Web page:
“The Weary Blues” doesn’t make use of a regular metrical scheme. Instead, the poem has a flexible and frequently syncopated meter that mimics the subtly shifting rhythms of blues music. Blues musicians commonly use syncopation to breathe life into their compositions. On the most basic level, syncopation refers to a time displacement that causes a rhythm to sound off beat in relation to the underlying rhythm of the music. Typically, blues songs are written with a consistent four-beat measure, but the musicians don’t play to this strict beat. Instead, they play with a swinging rhythm. But no matter how much variation there is in the played rhythm, the listener can still “hear” the background rhythm of the four-beat bar. The counterpoint between these two rhythms is what creates syncopation. Syncopation of this kind gives blues music, as well as other forms of jazz, its uniquely dynamic—even elastic—sense of rhythm.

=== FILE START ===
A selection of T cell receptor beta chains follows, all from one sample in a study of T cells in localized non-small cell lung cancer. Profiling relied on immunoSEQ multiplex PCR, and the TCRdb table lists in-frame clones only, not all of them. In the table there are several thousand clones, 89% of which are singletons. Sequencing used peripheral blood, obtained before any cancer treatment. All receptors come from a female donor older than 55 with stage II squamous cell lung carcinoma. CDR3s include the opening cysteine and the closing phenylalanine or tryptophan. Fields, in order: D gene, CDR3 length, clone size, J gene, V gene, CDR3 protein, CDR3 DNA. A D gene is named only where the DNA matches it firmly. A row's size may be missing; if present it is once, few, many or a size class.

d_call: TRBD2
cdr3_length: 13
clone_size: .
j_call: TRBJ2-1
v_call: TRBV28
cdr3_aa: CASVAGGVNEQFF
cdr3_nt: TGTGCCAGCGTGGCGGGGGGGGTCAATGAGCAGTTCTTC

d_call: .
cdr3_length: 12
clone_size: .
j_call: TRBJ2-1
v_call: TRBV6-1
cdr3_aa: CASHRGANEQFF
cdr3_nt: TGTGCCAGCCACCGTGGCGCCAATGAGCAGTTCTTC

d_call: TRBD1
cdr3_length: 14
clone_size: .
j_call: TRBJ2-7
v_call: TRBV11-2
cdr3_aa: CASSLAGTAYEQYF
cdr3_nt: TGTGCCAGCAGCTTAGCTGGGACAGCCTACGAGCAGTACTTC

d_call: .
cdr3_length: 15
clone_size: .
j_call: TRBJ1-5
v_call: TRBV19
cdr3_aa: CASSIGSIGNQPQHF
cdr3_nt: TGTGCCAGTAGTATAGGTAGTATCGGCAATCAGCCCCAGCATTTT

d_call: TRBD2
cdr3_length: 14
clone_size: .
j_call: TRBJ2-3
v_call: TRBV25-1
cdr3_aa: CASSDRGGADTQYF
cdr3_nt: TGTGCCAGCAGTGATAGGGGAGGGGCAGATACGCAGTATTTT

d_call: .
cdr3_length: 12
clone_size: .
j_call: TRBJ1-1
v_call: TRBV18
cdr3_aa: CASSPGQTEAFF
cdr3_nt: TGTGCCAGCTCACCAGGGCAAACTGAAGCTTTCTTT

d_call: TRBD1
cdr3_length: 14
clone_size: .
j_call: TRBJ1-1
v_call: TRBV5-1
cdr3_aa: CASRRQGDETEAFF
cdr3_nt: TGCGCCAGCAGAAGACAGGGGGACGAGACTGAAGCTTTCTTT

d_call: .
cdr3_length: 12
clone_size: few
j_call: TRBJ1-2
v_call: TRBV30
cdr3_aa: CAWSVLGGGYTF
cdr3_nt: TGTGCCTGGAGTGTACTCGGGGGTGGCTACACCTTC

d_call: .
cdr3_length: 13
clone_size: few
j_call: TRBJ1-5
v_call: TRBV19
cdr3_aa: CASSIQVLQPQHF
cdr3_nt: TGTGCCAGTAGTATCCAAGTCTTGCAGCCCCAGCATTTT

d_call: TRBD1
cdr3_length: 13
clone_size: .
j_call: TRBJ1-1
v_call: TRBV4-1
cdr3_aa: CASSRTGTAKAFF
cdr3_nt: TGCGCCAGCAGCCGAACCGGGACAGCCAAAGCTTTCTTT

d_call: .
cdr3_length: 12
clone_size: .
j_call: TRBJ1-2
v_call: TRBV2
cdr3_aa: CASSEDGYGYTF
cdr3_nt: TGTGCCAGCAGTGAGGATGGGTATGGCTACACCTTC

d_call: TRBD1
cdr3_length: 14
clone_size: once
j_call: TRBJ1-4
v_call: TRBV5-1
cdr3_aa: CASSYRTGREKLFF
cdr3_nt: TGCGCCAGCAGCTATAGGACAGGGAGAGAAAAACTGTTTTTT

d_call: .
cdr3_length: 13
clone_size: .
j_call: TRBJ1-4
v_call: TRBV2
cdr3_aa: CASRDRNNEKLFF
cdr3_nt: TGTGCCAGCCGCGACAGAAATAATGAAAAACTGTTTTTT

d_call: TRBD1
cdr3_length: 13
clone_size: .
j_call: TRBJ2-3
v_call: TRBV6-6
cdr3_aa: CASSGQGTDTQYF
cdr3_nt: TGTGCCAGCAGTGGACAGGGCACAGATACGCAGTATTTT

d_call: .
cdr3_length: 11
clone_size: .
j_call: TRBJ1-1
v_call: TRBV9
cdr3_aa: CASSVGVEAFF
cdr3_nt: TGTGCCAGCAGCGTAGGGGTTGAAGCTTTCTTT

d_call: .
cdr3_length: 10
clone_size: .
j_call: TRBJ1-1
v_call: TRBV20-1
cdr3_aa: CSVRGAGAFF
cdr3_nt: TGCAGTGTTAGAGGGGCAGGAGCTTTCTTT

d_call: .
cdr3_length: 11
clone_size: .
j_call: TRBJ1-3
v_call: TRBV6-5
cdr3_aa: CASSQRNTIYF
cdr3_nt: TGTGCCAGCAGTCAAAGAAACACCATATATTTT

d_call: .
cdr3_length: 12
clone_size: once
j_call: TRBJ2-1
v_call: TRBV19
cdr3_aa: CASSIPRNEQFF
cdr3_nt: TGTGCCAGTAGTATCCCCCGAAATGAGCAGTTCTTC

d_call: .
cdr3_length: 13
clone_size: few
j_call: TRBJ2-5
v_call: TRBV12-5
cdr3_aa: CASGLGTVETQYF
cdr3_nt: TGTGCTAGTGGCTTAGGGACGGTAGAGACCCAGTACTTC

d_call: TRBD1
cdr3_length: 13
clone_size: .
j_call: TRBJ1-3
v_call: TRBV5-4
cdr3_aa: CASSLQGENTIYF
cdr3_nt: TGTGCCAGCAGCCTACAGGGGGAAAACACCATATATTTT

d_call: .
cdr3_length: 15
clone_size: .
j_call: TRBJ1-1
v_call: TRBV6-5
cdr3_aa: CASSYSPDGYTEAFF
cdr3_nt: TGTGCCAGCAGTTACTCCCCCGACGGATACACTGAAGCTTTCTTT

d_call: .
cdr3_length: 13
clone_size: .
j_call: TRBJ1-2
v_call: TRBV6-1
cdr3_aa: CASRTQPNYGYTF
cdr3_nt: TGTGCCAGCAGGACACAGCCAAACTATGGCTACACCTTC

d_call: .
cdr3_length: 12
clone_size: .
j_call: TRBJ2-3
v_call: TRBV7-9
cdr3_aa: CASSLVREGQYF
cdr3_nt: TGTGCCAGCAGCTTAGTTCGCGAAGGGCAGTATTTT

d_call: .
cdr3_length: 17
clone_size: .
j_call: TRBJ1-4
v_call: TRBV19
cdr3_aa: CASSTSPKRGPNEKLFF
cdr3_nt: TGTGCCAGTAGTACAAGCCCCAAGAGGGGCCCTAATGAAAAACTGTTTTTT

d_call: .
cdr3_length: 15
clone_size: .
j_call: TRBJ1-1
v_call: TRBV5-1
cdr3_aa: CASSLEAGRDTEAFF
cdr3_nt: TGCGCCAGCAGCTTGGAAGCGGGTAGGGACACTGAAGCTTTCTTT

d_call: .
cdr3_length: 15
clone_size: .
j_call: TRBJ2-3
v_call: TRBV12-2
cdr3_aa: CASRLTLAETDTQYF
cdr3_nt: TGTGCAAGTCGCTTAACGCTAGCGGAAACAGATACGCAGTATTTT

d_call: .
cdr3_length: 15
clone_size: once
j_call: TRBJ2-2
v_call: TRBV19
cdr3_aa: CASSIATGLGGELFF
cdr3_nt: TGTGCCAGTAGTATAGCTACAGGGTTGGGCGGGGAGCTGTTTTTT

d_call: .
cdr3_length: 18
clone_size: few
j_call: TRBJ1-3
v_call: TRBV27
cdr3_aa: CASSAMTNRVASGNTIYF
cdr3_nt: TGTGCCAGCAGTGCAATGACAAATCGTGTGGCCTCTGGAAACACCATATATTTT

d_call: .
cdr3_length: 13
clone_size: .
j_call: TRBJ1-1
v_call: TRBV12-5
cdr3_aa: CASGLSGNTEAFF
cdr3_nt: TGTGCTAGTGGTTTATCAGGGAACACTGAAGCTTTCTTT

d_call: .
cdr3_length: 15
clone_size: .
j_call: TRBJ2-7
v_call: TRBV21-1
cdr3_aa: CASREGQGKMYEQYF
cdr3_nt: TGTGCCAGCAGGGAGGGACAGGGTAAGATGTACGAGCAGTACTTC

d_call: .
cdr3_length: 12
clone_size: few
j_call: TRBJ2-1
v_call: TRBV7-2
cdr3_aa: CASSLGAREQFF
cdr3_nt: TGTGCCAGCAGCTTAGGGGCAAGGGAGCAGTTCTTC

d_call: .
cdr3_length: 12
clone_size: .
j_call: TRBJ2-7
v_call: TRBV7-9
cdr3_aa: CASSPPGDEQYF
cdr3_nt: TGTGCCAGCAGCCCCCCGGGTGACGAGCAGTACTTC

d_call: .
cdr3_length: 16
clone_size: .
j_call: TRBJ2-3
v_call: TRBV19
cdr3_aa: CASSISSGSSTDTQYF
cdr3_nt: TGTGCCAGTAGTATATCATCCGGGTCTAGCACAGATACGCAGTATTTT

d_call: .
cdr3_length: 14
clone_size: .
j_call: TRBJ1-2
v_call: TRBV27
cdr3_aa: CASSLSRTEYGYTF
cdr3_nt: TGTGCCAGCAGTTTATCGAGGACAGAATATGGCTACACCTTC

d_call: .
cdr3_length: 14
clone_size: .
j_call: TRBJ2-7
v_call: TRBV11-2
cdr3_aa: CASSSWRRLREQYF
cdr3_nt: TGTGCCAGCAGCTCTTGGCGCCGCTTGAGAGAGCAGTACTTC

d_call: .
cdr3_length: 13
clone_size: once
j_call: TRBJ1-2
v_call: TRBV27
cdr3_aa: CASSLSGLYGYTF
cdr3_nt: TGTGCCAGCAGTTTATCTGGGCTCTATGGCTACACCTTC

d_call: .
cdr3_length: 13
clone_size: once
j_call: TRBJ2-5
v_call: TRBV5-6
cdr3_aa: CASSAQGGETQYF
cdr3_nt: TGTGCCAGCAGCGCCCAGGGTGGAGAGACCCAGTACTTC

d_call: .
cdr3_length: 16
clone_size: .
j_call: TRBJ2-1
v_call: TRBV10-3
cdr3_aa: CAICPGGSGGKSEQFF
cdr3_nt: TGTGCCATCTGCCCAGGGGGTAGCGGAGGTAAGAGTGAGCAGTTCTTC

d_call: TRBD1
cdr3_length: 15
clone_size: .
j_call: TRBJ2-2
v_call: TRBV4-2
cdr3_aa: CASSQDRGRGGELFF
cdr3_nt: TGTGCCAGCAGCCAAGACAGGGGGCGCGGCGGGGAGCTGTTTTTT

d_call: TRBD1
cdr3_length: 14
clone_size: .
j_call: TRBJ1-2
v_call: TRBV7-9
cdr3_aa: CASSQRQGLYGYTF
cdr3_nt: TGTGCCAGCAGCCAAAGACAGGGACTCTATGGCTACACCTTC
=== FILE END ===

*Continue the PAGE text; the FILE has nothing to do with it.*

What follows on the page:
Syncopation appears everywhere in “The Weary Blues.” Although the individual lines in the poem range between two and fourteen syllables in length, most lines have an underlying four-beat rhythm. When heard against this four-beat background, the rhythmic variations in the speaker’s language create a sense of syncopation. As an example, consider the opening couplet:

     Drown-ing a drow-sy syn-co-pa-ted tune,
     Rock-ing back and forth to a mel-low croon.

The syllables marked in bold indicate the four main beats in each line. Although both lines clearly have four main beats, the space between each beat constantly varies. In the first line, the first beat is followed by two unstressed syllables, the second beat is followed by one, and the third beat is followed by three. The varied number of syllables between each beat creates the sense that the line’s rhythm is constantly speeding up and slowing down, even as it plays against the basic four-beat background. The second line quoted here has the same number of syllables as the first (i.e., ten), but the syllables are arranged differently, thereby establishing a distinct rhythm. Although a few lines in the poem drop the underlying four-beat rhythm, the basic form of syncopation established in the opening lines continues to the end.